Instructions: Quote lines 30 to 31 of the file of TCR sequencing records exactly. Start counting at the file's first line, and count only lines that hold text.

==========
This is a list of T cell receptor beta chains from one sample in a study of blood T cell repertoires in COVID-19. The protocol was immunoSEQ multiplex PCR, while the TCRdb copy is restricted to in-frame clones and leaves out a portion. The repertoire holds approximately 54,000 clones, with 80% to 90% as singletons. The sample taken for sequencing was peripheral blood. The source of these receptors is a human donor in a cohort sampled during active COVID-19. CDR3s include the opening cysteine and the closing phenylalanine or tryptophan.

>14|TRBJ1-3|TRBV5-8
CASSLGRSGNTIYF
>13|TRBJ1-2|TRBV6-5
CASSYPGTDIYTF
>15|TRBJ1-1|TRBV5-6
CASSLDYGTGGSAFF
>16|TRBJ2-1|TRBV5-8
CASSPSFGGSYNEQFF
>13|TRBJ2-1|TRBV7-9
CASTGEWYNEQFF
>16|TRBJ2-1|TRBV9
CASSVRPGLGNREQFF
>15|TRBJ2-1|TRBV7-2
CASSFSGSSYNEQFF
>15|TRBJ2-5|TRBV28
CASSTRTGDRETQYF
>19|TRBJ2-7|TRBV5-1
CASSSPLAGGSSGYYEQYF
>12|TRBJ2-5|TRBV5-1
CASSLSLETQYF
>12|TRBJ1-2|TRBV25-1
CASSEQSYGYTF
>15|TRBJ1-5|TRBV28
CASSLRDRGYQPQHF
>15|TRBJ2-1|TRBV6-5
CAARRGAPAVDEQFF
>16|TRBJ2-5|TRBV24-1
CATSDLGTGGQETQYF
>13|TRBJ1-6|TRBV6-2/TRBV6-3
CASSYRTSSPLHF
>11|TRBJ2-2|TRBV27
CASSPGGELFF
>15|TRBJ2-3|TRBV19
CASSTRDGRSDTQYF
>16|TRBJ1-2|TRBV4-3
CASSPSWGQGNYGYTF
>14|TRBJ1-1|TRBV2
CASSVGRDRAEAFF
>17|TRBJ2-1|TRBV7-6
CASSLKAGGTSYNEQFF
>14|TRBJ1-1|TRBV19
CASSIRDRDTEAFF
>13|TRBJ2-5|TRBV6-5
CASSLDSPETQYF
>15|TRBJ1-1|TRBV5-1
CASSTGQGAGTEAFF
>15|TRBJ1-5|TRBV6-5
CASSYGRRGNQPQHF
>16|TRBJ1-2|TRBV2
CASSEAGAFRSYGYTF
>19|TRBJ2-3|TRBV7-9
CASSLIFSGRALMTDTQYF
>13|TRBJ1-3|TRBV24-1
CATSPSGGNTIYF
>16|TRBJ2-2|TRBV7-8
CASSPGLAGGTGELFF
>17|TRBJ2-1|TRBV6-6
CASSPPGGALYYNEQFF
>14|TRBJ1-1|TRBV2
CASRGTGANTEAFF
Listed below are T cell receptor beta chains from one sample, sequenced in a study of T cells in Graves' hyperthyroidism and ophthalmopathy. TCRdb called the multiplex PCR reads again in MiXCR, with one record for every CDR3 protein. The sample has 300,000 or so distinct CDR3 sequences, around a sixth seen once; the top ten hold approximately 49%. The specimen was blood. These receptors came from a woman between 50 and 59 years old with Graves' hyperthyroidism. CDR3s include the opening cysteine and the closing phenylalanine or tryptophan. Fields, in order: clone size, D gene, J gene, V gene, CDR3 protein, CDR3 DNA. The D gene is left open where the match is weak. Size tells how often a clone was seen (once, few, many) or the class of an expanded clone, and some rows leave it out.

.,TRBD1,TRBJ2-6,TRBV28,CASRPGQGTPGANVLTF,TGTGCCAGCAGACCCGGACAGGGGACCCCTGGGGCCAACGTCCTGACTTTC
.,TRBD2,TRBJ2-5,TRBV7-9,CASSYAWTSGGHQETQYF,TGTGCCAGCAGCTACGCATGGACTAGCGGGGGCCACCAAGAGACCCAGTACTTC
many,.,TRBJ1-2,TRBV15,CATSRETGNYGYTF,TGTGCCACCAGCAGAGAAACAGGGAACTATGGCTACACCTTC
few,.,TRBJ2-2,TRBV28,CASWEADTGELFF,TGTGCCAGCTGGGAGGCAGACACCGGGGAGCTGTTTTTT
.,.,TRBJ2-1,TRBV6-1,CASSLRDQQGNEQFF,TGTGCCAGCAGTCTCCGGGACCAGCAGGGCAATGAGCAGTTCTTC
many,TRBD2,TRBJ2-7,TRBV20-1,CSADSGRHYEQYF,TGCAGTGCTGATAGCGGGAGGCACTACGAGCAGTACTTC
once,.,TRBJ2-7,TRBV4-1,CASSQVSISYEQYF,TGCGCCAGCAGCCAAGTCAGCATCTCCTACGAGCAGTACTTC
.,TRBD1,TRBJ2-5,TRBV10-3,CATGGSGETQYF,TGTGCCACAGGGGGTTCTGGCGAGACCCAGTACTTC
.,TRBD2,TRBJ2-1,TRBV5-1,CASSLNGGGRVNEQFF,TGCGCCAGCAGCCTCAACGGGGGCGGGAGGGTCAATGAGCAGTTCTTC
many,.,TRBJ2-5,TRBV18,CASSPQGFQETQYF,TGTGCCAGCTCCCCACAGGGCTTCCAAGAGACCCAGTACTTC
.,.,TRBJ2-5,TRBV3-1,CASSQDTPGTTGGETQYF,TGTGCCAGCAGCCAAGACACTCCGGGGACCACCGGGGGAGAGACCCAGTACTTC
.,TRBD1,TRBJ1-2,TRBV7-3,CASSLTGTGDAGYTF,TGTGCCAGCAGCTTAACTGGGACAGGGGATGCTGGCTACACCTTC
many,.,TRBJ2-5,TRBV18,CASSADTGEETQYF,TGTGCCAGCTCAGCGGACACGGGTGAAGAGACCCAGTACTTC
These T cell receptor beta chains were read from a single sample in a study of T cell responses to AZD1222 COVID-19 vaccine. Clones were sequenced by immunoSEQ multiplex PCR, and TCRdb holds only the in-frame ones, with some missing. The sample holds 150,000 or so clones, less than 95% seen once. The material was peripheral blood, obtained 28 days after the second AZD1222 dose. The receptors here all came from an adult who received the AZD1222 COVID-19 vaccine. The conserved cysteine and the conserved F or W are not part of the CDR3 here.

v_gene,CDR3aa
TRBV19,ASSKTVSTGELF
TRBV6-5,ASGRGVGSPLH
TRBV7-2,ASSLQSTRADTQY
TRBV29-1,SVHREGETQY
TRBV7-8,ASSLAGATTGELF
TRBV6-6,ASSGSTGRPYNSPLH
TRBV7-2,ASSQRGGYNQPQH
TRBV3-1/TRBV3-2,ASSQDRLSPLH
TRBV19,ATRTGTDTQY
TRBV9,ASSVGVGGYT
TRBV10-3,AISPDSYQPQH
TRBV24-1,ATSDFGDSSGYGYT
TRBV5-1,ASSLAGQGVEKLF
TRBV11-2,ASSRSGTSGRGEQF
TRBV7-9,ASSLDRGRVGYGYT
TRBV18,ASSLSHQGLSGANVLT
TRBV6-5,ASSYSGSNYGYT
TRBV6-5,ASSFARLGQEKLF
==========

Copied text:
>13|TRBJ1-6|TRBV6-2/TRBV6-3
CASSYRTSSPLHF